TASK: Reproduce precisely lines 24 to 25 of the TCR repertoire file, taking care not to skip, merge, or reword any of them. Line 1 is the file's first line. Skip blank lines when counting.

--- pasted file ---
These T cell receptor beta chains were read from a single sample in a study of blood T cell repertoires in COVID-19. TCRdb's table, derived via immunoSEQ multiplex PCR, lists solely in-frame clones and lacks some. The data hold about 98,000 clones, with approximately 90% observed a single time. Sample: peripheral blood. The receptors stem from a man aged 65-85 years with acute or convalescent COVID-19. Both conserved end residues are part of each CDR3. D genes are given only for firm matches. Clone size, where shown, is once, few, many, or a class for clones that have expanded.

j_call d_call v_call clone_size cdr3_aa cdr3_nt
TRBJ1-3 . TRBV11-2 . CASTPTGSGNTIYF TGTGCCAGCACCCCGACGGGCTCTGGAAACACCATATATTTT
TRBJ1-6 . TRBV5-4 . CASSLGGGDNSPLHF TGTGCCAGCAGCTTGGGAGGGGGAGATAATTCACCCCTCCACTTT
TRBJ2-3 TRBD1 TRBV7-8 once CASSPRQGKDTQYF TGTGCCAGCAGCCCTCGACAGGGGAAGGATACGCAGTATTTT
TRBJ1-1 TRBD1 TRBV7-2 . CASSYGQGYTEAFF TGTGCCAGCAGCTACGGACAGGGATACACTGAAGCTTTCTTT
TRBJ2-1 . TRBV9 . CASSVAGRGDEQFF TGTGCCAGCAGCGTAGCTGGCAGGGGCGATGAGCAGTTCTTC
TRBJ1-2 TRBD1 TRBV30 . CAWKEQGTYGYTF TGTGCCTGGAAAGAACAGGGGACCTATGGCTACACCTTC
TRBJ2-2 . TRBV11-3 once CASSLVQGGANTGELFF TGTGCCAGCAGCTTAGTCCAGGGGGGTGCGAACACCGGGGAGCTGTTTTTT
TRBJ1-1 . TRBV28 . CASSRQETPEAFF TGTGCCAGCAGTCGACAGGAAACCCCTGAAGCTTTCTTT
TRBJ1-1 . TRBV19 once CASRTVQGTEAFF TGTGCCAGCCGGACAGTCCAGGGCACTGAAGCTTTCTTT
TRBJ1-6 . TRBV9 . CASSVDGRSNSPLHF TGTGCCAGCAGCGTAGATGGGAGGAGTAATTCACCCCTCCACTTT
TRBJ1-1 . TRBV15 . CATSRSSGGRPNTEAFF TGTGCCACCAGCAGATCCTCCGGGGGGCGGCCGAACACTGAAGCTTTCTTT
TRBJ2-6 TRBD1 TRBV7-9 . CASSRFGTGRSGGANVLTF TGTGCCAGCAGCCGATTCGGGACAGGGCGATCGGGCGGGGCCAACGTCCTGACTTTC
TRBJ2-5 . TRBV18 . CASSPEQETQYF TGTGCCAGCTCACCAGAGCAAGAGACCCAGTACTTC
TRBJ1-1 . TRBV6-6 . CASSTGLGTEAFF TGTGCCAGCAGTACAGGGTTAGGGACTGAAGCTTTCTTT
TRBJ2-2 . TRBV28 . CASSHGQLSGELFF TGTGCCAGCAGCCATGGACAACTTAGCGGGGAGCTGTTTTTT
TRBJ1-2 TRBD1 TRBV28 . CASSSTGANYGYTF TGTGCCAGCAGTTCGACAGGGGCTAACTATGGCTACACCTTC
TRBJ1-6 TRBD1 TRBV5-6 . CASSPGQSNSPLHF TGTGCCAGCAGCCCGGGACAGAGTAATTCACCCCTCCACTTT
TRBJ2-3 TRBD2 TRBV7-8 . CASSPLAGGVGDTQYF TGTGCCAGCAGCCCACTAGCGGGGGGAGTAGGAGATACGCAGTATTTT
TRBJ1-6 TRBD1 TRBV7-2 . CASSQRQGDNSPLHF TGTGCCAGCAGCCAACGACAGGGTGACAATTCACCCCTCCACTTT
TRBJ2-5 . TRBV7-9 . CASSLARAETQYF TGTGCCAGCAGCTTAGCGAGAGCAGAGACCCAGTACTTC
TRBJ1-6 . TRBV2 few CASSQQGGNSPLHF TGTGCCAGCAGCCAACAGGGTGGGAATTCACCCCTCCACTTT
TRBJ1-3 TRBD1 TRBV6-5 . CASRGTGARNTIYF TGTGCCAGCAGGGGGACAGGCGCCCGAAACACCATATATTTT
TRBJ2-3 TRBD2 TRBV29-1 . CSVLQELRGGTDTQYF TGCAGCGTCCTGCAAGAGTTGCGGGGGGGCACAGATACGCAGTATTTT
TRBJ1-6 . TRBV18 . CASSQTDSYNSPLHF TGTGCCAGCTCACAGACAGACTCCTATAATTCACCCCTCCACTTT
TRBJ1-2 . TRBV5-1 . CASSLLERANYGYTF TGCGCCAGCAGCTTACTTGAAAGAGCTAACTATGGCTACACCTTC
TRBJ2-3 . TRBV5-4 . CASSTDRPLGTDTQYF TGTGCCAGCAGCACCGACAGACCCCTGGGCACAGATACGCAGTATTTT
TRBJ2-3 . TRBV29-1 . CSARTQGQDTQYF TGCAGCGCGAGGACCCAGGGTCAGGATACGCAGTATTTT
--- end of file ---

TRBJ1-3 TRBD1 TRBV6-5 . CASRGTGARNTIYF TGTGCCAGCAGGGGGACAGGCGCCCGAAACACCATATATTTT
TRBJ2-3 TRBD2 TRBV29-1 . CSVLQELRGGTDTQYF TGCAGCGTCCTGCAAGAGTTGCGGGGGGGCACAGATACGCAGTATTTT